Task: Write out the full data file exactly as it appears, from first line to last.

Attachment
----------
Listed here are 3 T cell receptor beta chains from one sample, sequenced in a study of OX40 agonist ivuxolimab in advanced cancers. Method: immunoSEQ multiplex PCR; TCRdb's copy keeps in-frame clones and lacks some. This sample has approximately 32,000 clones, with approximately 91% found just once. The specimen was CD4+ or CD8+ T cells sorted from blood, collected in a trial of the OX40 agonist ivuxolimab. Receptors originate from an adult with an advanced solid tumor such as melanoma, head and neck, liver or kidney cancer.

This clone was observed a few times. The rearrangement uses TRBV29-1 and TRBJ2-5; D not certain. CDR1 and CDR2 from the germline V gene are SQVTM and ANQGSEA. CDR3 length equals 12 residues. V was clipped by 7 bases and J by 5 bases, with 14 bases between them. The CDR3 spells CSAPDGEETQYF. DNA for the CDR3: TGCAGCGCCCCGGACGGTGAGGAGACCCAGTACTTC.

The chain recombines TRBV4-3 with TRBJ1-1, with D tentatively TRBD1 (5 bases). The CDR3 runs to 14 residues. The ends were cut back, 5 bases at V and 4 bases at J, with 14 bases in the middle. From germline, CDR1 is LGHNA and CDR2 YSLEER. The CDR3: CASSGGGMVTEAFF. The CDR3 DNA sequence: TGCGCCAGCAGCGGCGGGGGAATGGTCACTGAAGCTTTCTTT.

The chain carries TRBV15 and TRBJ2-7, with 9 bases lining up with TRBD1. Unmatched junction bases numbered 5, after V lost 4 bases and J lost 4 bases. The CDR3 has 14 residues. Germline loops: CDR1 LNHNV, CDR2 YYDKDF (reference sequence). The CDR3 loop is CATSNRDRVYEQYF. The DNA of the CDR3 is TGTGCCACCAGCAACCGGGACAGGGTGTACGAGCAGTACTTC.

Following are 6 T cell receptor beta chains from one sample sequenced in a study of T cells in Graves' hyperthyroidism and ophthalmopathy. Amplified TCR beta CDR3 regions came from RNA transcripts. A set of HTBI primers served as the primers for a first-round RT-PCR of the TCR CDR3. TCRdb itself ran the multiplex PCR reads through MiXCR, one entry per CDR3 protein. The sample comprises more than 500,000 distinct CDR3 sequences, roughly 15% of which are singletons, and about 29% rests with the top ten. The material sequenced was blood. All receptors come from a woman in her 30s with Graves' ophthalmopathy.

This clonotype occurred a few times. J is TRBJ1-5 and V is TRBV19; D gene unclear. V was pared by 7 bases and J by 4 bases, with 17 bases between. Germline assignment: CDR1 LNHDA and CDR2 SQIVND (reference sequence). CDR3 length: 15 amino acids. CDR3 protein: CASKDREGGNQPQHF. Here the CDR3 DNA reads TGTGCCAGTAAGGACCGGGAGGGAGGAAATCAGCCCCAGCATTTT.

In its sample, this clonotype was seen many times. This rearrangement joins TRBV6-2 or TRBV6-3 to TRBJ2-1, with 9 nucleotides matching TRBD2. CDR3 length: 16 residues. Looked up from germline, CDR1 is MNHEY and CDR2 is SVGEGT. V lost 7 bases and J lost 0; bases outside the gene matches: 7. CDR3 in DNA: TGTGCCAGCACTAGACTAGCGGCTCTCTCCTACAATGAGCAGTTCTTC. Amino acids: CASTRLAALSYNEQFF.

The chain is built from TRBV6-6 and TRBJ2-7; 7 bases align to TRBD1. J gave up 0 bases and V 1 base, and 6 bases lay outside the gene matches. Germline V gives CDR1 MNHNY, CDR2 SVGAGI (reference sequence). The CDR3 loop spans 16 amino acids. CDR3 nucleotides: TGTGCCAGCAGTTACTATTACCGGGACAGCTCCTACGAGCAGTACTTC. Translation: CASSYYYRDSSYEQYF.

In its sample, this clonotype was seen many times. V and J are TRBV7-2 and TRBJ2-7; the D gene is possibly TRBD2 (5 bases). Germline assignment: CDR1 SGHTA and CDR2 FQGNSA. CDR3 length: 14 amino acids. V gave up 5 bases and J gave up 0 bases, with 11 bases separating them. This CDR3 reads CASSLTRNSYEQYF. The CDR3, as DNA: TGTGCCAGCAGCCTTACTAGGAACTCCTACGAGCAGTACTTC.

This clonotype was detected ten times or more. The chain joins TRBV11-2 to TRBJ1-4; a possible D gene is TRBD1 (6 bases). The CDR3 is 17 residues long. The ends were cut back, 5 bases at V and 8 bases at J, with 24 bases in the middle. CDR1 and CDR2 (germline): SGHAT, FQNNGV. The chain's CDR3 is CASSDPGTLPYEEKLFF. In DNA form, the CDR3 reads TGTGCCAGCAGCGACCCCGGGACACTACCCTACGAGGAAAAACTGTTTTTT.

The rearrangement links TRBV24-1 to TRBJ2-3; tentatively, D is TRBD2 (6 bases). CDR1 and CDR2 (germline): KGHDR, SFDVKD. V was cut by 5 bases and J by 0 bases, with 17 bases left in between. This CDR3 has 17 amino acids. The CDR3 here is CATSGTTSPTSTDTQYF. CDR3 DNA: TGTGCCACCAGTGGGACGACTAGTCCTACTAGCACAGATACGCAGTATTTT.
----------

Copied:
Listed here are 3 T cell receptor beta chains from one sample, sequenced in a study of OX40 agonist ivuxolimab in advanced cancers. Method: immunoSEQ multiplex PCR; TCRdb's copy keeps in-frame clones and lacks some. This sample has approximately 32,000 clones, with approximately 91% found just once. The specimen was CD4+ or CD8+ T cells sorted from blood, collected in a trial of the OX40 agonist ivuxolimab. Receptors originate from an adult with an advanced solid tumor such as melanoma, head and neck, liver or kidney cancer.

This clone was observed a few times. The rearrangement uses TRBV29-1 and TRBJ2-5; D not certain. CDR1 and CDR2 from the germline V gene are SQVTM and ANQGSEA. CDR3 length equals 12 residues. V was clipped by 7 bases and J by 5 bases, with 14 bases between them. The CDR3 spells CSAPDGEETQYF. DNA for the CDR3: TGCAGCGCCCCGGACGGTGAGGAGACCCAGTACTTC.

The chain recombines TRBV4-3 with TRBJ1-1, with D tentatively TRBD1 (5 bases). The CDR3 runs to 14 residues. The ends were cut back, 5 bases at V and 4 bases at J, with 14 bases in the middle. From germline, CDR1 is LGHNA and CDR2 YSLEER. The CDR3: CASSGGGMVTEAFF. The CDR3 DNA sequence: TGCGCCAGCAGCGGCGGGGGAATGGTCACTGAAGCTTTCTTT.

The chain carries TRBV15 and TRBJ2-7, with 9 bases lining up with TRBD1. Unmatched junction bases numbered 5, after V lost 4 bases and J lost 4 bases. The CDR3 has 14 residues. Germline loops: CDR1 LNHNV, CDR2 YYDKDF (reference sequence). The CDR3 loop is CATSNRDRVYEQYF. The DNA of the CDR3 is TGTGCCACCAGCAACCGGGACAGGGTGTACGAGCAGTACTTC.

Following are 6 T cell receptor beta chains from one sample sequenced in a study of T cells in Graves' hyperthyroidism and ophthalmopathy. Amplified TCR beta CDR3 regions came from RNA transcripts. A set of HTBI primers served as the primers for a first-round RT-PCR of the TCR CDR3. TCRdb itself ran the multiplex PCR reads through MiXCR, one entry per CDR3 protein. The sample comprises more than 500,000 distinct CDR3 sequences, roughly 15% of which are singletons, and about 29% rests with the top ten. The material sequenced was blood. All receptors come from a woman in her 30s with Graves' ophthalmopathy.

This clonotype occurred a few times. J is TRBJ1-5 and V is TRBV19; D gene unclear. V was pared by 7 bases and J by 4 bases, with 17 bases between. Germline assignment: CDR1 LNHDA and CDR2 SQIVND (reference sequence). CDR3 length: 15 amino acids. CDR3 protein: CASKDREGGNQPQHF. Here the CDR3 DNA reads TGTGCCAGTAAGGACCGGGAGGGAGGAAATCAGCCCCAGCATTTT.

In its sample, this clonotype was seen many times. This rearrangement joins TRBV6-2 or TRBV6-3 to TRBJ2-1, with 9 nucleotides matching TRBD2. CDR3 length: 16 residues. Looked up from germline, CDR1 is MNHEY and CDR2 is SVGEGT. V lost 7 bases and J lost 0; bases outside the gene matches: 7. CDR3 in DNA: TGTGCCAGCACTAGACTAGCGGCTCTCTCCTACAATGAGCAGTTCTTC. Amino acids: CASTRLAALSYNEQFF.

The chain is built from TRBV6-6 and TRBJ2-7; 7 bases align to TRBD1. J gave up 0 bases and V 1 base, and 6 bases lay outside the gene matches. Germline V gives CDR1 MNHNY, CDR2 SVGAGI (reference sequence). The CDR3 loop spans 16 amino acids. CDR3 nucleotides: TGTGCCAGCAGTTACTATTACCGGGACAGCTCCTACGAGCAGTACTTC. Translation: CASSYYYRDSSYEQYF.

In its sample, this clonotype was seen many times. V and J are TRBV7-2 and TRBJ2-7; the D gene is possibly TRBD2 (5 bases). Germline assignment: CDR1 SGHTA and CDR2 FQGNSA. CDR3 length: 14 amino acids. V gave up 5 bases and J gave up 0 bases, with 11 bases separating them. This CDR3 reads CASSLTRNSYEQYF. The CDR3, as DNA: TGTGCCAGCAGCCTTACTAGGAACTCCTACGAGCAGTACTTC.

This clonotype was detected ten times or more. The chain joins TRBV11-2 to TRBJ1-4; a possible D gene is TRBD1 (6 bases). The CDR3 is 17 residues long. The ends were cut back, 5 bases at V and 8 bases at J, with 24 bases in the middle. CDR1 and CDR2 (germline): SGHAT, FQNNGV. The chain's CDR3 is CASSDPGTLPYEEKLFF. In DNA form, the CDR3 reads TGTGCCAGCAGCGACCCCGGGACACTACCCTACGAGGAAAAACTGTTTTTT.

The rearrangement links TRBV24-1 to TRBJ2-3; tentatively, D is TRBD2 (6 bases). CDR1 and CDR2 (germline): KGHDR, SFDVKD. V was cut by 5 bases and J by 0 bases, with 17 bases left in between. This CDR3 has 17 amino acids. The CDR3 here is CATSGTTSPTSTDTQYF. CDR3 DNA: TGTGCCACCAGTGGGACGACTAGTCCTACTAGCACAGATACGCAGTATTTT.